The Journal of Family and Community Medicine, the official scientific publication of the Saudi Society of Family and Community Medicine is one of the first journals of its kind in the Eastern Mediterranean Region. It is an international peer-reviewed journal and is one of the pioneering journals in this specialty. It came into being in 1994 with a vision of becoming a leader in medical journalism in the field of Family and Community Medicine, with a commitment to relevance and excellence. Medical journals either in the traditional hard copies or in electronic forms are still major sources of information. Publication in medicine continues to feature as a key component of academic excellence.1 The problems facing editors in journals could be classified into two: those with mainstream journals and small journals. While the mainstream journals have problems with authorship vs. contributors, a conflict of interest, or ethical issues in relation to research and publication, the editors of small medical journals have more fundamental problems such as the lack of an infrastructure for running a journal, insufficient funding, lack of expertise in developed publishing, low visibility, and problems with absorbing high-quality research articles.2

      In 2003, the conference of a group of editors of biomedical journals published in the WHO Eastern Mediterranean recognized that regardless of the social, cultural, political and economic status of their countries editors have similar problems.3

      Are we on the right track after 12 years of publishing? In an attempt to answer this question, we applied a self-assessment approach for our journal aiming at strengthening the successes and reducing difficulties and obstacles. A primary readership survey that was conducted through a mailed questionnaire sent to all subscribers of the journal. The subscribers were members of the Saudi Society of Family and Community Medicine. The response rate was 46%.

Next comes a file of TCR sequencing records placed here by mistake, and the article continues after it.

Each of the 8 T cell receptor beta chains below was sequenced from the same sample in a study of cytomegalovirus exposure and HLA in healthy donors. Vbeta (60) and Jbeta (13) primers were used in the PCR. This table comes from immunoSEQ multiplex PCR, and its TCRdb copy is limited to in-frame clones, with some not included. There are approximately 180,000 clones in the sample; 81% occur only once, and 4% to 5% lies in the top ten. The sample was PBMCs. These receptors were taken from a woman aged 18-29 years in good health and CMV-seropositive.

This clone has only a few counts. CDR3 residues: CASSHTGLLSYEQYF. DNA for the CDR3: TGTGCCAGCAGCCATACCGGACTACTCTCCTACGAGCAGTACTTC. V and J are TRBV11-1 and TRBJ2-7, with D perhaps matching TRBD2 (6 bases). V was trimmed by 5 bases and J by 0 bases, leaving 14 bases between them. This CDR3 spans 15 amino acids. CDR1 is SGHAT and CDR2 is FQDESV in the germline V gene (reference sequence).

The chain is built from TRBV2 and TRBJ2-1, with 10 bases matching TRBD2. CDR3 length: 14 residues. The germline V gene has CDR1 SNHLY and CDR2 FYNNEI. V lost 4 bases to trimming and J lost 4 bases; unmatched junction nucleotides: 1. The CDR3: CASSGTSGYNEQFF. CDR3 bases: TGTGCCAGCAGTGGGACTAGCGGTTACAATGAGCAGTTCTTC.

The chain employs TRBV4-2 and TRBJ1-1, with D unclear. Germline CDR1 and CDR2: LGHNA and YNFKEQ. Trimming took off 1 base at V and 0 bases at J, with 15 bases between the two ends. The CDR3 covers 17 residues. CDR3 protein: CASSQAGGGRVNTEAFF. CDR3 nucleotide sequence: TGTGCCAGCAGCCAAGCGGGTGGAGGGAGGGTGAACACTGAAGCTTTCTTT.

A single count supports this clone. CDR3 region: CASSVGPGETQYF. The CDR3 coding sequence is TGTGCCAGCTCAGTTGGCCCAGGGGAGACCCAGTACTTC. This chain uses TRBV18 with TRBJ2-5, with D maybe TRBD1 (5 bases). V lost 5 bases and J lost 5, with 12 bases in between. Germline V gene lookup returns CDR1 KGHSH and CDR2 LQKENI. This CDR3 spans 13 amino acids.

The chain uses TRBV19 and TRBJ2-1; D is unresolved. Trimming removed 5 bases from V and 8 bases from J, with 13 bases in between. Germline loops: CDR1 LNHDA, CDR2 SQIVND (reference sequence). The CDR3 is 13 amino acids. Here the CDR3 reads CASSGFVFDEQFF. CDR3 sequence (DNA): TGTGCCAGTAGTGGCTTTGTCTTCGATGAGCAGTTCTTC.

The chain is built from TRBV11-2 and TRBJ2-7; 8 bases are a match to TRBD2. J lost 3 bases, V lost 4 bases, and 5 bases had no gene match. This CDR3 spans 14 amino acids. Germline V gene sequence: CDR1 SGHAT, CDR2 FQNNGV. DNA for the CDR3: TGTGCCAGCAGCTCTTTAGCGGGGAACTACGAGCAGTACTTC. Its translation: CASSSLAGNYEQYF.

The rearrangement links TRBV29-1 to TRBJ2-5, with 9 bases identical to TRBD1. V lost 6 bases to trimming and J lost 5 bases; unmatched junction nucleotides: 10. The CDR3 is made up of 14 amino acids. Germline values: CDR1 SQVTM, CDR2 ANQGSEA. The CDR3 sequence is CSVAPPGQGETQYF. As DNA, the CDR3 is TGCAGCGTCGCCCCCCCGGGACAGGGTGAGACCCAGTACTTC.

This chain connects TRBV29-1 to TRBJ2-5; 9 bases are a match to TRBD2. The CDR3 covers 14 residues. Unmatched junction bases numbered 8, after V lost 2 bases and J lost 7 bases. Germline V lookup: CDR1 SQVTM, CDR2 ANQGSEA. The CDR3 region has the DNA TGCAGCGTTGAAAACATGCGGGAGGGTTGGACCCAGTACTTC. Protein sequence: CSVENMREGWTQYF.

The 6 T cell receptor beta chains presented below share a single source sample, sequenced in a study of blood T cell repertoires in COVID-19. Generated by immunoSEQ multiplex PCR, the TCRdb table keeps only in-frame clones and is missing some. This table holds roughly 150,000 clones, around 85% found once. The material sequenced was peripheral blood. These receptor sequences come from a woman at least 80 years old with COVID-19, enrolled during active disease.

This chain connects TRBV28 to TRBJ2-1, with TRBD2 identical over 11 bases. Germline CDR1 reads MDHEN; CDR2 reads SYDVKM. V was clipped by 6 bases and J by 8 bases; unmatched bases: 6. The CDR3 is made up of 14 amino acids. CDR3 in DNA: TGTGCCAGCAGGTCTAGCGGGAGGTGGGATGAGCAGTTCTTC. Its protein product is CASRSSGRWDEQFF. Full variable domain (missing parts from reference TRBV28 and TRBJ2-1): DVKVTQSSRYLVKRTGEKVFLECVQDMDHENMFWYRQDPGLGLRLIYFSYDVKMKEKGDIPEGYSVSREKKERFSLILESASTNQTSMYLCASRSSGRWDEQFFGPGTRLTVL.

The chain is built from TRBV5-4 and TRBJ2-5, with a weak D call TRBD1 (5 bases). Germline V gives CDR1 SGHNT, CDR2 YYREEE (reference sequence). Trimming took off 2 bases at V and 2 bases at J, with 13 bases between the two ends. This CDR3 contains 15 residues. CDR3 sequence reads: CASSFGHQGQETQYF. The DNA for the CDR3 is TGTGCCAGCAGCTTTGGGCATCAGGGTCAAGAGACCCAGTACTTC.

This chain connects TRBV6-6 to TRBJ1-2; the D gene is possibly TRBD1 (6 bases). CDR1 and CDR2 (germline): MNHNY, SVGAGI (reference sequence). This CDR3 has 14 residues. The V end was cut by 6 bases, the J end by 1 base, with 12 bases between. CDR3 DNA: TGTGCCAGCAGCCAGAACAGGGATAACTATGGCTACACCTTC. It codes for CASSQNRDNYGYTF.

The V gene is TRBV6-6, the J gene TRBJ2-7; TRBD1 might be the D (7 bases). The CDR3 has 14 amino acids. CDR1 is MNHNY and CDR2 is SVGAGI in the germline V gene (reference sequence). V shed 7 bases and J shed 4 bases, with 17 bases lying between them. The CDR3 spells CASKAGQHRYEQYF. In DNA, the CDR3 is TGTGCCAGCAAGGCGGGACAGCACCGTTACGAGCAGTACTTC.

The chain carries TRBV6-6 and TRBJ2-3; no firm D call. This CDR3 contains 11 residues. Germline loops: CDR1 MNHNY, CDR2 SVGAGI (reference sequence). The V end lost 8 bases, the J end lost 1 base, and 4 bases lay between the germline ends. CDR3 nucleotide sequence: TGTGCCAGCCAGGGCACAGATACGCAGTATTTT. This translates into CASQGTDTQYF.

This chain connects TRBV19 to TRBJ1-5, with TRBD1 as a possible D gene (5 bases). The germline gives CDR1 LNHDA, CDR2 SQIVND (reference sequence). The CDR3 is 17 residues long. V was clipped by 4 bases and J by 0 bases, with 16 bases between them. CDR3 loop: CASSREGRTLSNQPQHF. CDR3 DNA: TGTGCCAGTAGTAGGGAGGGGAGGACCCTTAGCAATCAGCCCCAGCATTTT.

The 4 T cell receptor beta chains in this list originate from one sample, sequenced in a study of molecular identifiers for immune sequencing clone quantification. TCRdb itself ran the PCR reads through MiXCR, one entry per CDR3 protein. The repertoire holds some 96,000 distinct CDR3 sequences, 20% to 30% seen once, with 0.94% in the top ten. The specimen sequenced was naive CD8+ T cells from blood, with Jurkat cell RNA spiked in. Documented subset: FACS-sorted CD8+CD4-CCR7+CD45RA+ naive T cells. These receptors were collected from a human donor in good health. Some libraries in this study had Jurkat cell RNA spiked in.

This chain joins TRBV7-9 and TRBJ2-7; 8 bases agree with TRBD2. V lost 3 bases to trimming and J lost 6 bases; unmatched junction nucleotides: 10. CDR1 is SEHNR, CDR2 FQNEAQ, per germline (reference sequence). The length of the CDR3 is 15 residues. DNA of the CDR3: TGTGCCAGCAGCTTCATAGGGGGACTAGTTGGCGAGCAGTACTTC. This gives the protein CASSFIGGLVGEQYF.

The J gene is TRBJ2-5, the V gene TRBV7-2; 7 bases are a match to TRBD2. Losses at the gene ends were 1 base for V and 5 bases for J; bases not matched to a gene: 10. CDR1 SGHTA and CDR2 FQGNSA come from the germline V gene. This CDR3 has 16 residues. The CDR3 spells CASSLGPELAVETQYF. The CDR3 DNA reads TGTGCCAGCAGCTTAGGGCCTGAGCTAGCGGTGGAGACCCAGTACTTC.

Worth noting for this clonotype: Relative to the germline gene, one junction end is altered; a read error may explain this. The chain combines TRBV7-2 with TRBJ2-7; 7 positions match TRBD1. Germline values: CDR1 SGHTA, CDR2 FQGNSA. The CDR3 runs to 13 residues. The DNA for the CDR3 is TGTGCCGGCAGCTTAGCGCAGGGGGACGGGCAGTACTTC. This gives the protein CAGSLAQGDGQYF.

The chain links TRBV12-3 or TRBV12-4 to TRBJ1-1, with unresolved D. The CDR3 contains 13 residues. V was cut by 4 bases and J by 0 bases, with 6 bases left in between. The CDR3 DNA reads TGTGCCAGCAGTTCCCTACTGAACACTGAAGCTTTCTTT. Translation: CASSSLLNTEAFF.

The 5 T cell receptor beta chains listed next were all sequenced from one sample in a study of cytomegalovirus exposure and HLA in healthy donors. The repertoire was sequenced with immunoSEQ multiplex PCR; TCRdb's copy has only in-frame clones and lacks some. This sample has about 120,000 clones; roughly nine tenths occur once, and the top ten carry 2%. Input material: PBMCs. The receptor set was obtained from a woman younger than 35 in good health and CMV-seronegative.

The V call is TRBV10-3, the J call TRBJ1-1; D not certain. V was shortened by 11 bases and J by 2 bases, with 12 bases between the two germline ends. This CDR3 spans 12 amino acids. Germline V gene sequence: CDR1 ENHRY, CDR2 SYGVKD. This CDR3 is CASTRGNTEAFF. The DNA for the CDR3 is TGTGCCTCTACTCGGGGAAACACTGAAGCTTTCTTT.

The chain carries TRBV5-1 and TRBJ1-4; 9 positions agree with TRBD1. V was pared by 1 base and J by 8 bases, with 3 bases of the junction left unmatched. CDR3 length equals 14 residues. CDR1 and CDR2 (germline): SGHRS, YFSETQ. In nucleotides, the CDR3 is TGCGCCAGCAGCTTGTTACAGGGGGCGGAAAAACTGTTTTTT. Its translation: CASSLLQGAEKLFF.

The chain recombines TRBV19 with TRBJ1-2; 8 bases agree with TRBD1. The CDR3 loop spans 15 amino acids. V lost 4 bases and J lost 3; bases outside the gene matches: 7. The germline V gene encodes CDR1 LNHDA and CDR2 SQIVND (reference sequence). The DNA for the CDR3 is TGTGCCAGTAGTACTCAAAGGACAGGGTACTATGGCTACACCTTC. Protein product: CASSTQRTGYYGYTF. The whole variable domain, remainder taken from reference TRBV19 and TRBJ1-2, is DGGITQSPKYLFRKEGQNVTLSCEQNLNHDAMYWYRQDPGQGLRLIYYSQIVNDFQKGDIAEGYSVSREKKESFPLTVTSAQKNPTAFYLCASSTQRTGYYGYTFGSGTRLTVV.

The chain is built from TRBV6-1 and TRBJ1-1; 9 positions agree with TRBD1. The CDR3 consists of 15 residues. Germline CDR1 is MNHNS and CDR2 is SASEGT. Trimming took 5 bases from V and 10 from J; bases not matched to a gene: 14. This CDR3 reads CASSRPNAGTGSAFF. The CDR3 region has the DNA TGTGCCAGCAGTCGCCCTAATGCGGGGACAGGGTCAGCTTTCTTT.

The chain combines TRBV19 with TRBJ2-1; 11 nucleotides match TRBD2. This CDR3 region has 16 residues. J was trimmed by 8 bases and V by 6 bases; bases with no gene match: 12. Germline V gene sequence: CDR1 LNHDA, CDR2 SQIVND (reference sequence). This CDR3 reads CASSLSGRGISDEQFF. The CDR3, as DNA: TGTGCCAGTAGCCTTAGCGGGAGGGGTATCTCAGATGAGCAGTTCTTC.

Besides the readership survey, we used the journal's records and archives to answer some of the questions in the self-assessment and to derive certain performance indicators.

      The most significant result of the readers' survey was that on the average, for every primary professional reader in his field, there were five other qualified professionals who had access to that primary reader's copy. The print circulation of the journal was around 3000 per issue. However, the readers' survey showed that each primary reader passed his/her copy to five or more secondary readers giving a print circulation of up to 15000 readers or more. Two year ago, we started online publishing through the website of Saudi Society of Family and Community Medicine. This has increased to the readership of the journal considerably. This method could be evaluated by what is called average hits per month which is the number of hits made by readers and authors. Although the number of hits is considered an important measure of performance, we did not have the electronic facilities that would enable us to make this measurement. We look forward to installing these in the near future and only then can we have concrete evidence of the size of readership of the journal.

      The second significant result of the survey was that almost 40% of the respondents identified themselves as "the key decision maker in many primary care facility". We could therefore assume that by virtue of its scientific value, our journal can help its readers to improve the quality of service.